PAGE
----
Safe House

Call it the Scandinavian invasion: With “Safe House,” Swedish director Daniel Espinosa (“Snabba Cash”) joins a growing club of filmmakers from his region who are working in Hollywood now, including Refn, who directed mastefully “Drive” and Tomas Alfredson, who chose the right strategy for the remake of “Tinker, Tailor, Soldier, Spy.”


Except that judging by what’s on screen, Espinoza is not as talented a craftsman (not to mention artist) as they are, for he has made a routine, overly familiar action thriller, full of car explosions and other violent but nonsensical set-pieces. 

It’s also hard to understand, based on the plot, characterization, and dialogue, why David Guggenheim’s spec script became an instant hot property when it landed on the “Black List” of the best unproduced scripts in circulation.

What is clear, though, is that Denzel Washington is a versatile actor, who can play one season on Broadway serious roles (most recently “Fences”) for the dramatic challenges they offer, and then smoothly navigates toward more conventional Hollywood flicks for the lucrative paychecks.

Over the past decade or so, Washington has established a special rapport with Tony Scott, a director who makes fast-moving, dazzlingly stylish actioners that contain big set-pieces but are not excatly good from a narrative or dramatic standpoint.  The duo has collaborated on at least half a dozen picture, most of which passably entertaining, resulting in mid-range box office.  In “Safe House,” Espionoza strains to achieve a Tont Scott-like glitzy actioner, but, alas, he lacks the skills for that.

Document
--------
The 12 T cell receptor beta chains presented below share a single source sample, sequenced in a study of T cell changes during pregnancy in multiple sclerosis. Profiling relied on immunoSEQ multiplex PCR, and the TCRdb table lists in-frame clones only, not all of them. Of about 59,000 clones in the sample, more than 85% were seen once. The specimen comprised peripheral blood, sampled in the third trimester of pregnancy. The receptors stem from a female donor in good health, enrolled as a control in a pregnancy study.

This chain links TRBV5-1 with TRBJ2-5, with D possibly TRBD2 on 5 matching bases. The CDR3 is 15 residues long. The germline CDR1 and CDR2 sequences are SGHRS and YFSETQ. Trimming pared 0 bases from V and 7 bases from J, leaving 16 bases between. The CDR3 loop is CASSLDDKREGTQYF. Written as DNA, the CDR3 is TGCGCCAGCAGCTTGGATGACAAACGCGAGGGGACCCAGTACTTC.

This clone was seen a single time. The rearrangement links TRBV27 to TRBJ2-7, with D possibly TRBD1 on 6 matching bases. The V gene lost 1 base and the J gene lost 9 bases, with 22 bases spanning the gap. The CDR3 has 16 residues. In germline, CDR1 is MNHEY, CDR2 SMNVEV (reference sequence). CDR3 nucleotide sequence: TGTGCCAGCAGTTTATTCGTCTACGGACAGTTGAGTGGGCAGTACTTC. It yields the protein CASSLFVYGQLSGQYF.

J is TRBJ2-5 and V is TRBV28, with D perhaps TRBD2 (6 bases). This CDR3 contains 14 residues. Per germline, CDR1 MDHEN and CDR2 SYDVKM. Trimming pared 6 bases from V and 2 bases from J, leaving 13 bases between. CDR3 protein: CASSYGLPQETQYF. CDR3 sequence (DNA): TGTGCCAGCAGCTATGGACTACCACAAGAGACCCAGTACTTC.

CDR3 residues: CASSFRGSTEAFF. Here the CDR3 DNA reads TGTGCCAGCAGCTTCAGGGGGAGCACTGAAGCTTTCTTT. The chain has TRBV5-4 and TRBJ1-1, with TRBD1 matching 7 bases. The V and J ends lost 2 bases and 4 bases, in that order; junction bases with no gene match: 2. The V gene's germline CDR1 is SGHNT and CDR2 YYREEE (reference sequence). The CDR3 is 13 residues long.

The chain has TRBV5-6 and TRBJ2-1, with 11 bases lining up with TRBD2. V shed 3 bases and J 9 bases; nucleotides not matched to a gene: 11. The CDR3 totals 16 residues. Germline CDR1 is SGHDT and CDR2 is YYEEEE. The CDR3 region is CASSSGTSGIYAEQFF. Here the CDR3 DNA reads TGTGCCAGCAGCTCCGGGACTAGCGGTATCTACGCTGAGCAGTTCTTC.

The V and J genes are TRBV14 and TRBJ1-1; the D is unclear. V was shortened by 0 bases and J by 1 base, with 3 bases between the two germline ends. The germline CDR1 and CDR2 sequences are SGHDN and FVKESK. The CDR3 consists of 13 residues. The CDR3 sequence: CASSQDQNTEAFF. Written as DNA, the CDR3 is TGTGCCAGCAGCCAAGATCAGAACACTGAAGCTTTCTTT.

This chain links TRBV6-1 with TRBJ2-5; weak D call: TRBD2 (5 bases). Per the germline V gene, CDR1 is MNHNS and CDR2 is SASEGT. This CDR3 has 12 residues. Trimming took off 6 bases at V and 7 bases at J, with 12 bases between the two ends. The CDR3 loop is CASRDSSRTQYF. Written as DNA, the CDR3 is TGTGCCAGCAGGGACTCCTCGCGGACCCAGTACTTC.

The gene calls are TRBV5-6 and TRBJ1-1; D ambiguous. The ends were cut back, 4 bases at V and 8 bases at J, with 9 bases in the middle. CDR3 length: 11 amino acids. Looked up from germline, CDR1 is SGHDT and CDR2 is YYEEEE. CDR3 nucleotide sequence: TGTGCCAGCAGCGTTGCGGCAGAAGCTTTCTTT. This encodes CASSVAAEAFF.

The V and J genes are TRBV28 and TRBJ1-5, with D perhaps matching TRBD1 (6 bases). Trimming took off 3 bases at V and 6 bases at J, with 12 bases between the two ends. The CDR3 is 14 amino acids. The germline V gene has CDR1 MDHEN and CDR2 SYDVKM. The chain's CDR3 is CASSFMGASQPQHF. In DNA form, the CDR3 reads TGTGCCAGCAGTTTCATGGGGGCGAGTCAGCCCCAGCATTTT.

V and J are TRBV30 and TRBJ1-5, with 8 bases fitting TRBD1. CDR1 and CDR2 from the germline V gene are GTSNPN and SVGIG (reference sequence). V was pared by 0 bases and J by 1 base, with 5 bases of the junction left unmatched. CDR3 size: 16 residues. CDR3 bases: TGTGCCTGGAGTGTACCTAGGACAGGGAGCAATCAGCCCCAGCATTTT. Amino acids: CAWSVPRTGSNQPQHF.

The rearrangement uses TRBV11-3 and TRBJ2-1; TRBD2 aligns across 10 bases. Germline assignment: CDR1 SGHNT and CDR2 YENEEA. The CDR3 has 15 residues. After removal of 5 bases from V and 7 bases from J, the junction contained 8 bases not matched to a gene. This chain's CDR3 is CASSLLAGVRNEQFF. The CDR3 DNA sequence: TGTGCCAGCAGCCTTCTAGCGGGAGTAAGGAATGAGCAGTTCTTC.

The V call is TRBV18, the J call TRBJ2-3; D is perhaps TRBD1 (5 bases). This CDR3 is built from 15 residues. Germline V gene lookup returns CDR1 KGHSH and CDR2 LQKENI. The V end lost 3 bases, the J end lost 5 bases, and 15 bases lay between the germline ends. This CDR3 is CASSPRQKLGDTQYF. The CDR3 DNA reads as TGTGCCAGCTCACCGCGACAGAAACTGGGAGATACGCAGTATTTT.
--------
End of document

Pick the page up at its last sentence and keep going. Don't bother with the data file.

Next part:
Like numerous actioners, “Safe House” is sort of a male buddy picture, this time around pairing Washington, older and savvier actor, with Ryan Reynolds, younger, less experienced and less compelling, who has a long way to go to become a bona ide movie star.  When the duo shares the screen, you can’t help but look at Washington—for many different reasons.

In “Safe House,” Washington plays a dangerous traitor named Tobin Frost, who shocks the CIA and the whole intelligence community when he suddenly surfaces (of all places) in South Africa.  When the safe house to which he’s remanded is attacked by some mercenaries, a rookie (Reynolds) is forced to help him escape. 

Almost reluctantly the two men bond.  The masterful manipulator toys with his protégé, to the point where the young operative finds in what is one of the text’s weakest elements, his morality tested and idealism shaken. 

Rest of the narrative depicts how the couple must stay alive in order to uncover who are their real enemies, or more specifically, who would do anything to see them dead.

In the first reel, the scribe reveals some info about his personalities. Tobin Frost is a spy who has eluded capture for almost a decade.  One of the most brilliant  ops men trained by the CIA, the officer has reportedly betrayed assets and sold military codes to enemies of the state.  We learn (in disbelief, though) that Frost had helped splinter cells, traded top secrets for money—in short, he has caused unimaginable and unacceptable damage to his country.

In contrast, Matt Weston is a frustrated officer, reduced to being inactive in a backwater post in Cape Town.  You know from many other movies the type, Weston is a “housekeeper”—a company man holding a dull desk job–aspiring to be a full-fledged case officer. Bidding his time, he can’t wait for the opportunity to prove himself. 

The women in the secondary cast are appealing but have nothing interesting to do or to say; they are in the film to attract female viewers.  Vera Farmiga plays CIA Branch Chief Catherine Linklater, and Nora Arnezeder is cast as Matt’s girlfriend, medical resident Ana Moreau.